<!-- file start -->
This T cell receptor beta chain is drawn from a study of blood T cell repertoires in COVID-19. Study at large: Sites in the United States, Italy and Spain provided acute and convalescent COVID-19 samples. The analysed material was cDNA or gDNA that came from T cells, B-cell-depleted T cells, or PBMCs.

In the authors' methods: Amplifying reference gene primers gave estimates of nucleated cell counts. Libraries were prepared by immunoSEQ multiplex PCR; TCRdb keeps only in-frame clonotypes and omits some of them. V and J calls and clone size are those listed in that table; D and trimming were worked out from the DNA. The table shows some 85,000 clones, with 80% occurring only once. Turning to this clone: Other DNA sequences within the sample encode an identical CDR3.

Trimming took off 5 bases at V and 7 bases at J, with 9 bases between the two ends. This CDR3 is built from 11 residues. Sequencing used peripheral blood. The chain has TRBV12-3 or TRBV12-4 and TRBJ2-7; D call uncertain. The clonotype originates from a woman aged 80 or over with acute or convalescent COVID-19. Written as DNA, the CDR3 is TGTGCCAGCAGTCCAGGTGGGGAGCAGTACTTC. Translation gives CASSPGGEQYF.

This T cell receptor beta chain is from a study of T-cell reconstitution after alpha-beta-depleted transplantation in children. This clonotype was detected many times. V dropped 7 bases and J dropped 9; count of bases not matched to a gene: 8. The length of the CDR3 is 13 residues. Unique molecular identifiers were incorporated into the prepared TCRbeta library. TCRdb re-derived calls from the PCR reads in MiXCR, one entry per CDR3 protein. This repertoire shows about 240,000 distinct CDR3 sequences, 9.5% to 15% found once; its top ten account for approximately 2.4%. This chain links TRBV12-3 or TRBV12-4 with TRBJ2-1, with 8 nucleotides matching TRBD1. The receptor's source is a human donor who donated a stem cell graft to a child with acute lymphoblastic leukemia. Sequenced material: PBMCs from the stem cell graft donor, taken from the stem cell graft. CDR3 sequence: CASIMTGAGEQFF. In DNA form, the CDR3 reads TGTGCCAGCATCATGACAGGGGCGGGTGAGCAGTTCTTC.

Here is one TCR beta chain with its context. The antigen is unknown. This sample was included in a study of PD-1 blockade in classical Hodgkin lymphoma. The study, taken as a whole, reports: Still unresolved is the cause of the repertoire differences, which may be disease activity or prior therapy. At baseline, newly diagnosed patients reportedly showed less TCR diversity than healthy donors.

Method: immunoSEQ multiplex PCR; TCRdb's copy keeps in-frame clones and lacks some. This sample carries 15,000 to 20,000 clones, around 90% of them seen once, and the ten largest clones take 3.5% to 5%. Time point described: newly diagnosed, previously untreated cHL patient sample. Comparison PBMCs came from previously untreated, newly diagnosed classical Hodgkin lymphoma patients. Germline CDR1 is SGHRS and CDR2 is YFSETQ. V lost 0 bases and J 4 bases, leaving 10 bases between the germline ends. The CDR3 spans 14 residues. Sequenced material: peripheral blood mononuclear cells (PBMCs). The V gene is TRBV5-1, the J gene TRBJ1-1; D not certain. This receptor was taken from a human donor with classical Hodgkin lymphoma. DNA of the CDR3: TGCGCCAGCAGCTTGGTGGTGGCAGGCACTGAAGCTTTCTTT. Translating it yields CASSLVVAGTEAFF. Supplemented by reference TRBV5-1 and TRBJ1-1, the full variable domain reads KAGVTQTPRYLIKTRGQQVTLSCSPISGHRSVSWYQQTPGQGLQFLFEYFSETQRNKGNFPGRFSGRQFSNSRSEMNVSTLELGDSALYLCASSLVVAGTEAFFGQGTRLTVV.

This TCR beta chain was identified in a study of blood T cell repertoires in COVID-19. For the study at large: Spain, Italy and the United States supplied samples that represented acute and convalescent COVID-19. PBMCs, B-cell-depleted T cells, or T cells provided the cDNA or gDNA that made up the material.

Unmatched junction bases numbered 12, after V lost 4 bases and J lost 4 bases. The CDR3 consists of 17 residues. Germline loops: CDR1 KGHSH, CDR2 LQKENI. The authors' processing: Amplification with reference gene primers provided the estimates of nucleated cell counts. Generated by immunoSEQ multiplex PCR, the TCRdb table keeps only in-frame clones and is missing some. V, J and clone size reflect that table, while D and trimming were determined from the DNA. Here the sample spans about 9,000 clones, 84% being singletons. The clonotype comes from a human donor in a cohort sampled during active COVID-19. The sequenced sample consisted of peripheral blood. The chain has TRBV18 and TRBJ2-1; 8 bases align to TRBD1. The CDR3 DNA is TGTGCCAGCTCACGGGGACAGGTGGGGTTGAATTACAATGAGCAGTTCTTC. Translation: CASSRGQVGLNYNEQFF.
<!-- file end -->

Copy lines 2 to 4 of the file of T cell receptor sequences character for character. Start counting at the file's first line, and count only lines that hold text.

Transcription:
In the authors' methods: Amplifying reference gene primers gave estimates of nucleated cell counts. Libraries were prepared by immunoSEQ multiplex PCR; TCRdb keeps only in-frame clonotypes and omits some of them. V and J calls and clone size are those listed in that table; D and trimming were worked out from the DNA. The table shows some 85,000 clones, with 80% occurring only once. Turning to this clone: Other DNA sequences within the sample encode an identical CDR3.

Trimming took off 5 bases at V and 7 bases at J, with 9 bases between the two ends. This CDR3 is built from 11 residues. Sequencing used peripheral blood. The chain has TRBV12-3 or TRBV12-4 and TRBJ2-7; D call uncertain. The clonotype originates from a woman aged 80 or over with acute or convalescent COVID-19. Written as DNA, the CDR3 is TGTGCCAGCAGTCCAGGTGGGGAGCAGTACTTC. Translation gives CASSPGGEQYF.

This T cell receptor beta chain is from a study of T-cell reconstitution after alpha-beta-depleted transplantation in children. This clonotype was detected many times. V dropped 7 bases and J dropped 9; count of bases not matched to a gene: 8. The length of the CDR3 is 13 residues. Unique molecular identifiers were incorporated into the prepared TCRbeta library. TCRdb re-derived calls from the PCR reads in MiXCR, one entry per CDR3 protein. This repertoire shows about 240,000 distinct CDR3 sequences, 9.5% to 15% found once; its top ten account for approximately 2.4%. This chain links TRBV12-3 or TRBV12-4 with TRBJ2-1, with 8 nucleotides matching TRBD1. The receptor's source is a human donor who donated a stem cell graft to a child with acute lymphoblastic leukemia. Sequenced material: PBMCs from the stem cell graft donor, taken from the stem cell graft. CDR3 sequence: CASIMTGAGEQFF. In DNA form, the CDR3 reads TGTGCCAGCATCATGACAGGGGCGGGTGAGCAGTTCTTC.